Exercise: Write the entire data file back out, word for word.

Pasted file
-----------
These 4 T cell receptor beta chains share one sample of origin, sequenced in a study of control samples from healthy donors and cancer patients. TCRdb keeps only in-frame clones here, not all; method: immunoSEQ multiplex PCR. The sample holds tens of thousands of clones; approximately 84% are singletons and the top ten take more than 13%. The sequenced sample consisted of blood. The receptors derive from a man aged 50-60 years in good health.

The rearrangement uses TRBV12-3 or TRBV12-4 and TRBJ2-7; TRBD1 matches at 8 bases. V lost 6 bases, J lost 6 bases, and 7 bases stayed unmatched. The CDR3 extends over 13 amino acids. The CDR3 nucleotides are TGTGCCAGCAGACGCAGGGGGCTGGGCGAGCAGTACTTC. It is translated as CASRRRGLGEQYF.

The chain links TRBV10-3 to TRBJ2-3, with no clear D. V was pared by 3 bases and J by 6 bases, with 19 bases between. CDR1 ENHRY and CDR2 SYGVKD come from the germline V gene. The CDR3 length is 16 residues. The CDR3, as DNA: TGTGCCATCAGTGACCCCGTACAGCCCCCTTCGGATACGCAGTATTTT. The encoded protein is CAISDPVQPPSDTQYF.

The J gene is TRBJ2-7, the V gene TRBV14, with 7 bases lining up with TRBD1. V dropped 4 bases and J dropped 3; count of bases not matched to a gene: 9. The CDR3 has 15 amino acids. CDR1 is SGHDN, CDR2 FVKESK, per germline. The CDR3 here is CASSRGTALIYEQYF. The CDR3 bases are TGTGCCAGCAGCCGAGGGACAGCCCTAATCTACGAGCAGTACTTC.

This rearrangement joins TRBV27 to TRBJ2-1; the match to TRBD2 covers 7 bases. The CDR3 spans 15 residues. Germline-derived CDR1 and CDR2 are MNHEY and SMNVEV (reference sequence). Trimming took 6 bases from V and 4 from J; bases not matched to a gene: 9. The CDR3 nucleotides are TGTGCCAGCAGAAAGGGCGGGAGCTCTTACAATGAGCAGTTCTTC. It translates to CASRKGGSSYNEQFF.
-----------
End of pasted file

These 4 T cell receptor beta chains share one sample of origin, sequenced in a study of control samples from healthy donors and cancer patients. TCRdb keeps only in-frame clones here, not all; method: immunoSEQ multiplex PCR. The sample holds tens of thousands of clones; approximately 84% are singletons and the top ten take more than 13%. The sequenced sample consisted of blood. The receptors derive from a man aged 50-60 years in good health.

The rearrangement uses TRBV12-3 or TRBV12-4 and TRBJ2-7; TRBD1 matches at 8 bases. V lost 6 bases, J lost 6 bases, and 7 bases stayed unmatched. The CDR3 extends over 13 amino acids. The CDR3 nucleotides are TGTGCCAGCAGACGCAGGGGGCTGGGCGAGCAGTACTTC. It is translated as CASRRRGLGEQYF.

The chain links TRBV10-3 to TRBJ2-3, with no clear D. V was pared by 3 bases and J by 6 bases, with 19 bases between. CDR1 ENHRY and CDR2 SYGVKD come from the germline V gene. The CDR3 length is 16 residues. The CDR3, as DNA: TGTGCCATCAGTGACCCCGTACAGCCCCCTTCGGATACGCAGTATTTT. The encoded protein is CAISDPVQPPSDTQYF.

The J gene is TRBJ2-7, the V gene TRBV14, with 7 bases lining up with TRBD1. V dropped 4 bases and J dropped 3; count of bases not matched to a gene: 9. The CDR3 has 15 amino acids. CDR1 is SGHDN, CDR2 FVKESK, per germline. The CDR3 here is CASSRGTALIYEQYF. The CDR3 bases are TGTGCCAGCAGCCGAGGGACAGCCCTAATCTACGAGCAGTACTTC.

This rearrangement joins TRBV27 to TRBJ2-1; the match to TRBD2 covers 7 bases. The CDR3 spans 15 residues. Germline-derived CDR1 and CDR2 are MNHEY and SMNVEV (reference sequence). Trimming took 6 bases from V and 4 from J; bases not matched to a gene: 9. The CDR3 nucleotides are TGTGCCAGCAGAAAGGGCGGGAGCTCTTACAATGAGCAGTTCTTC. It translates to CASRKGGSSYNEQFF.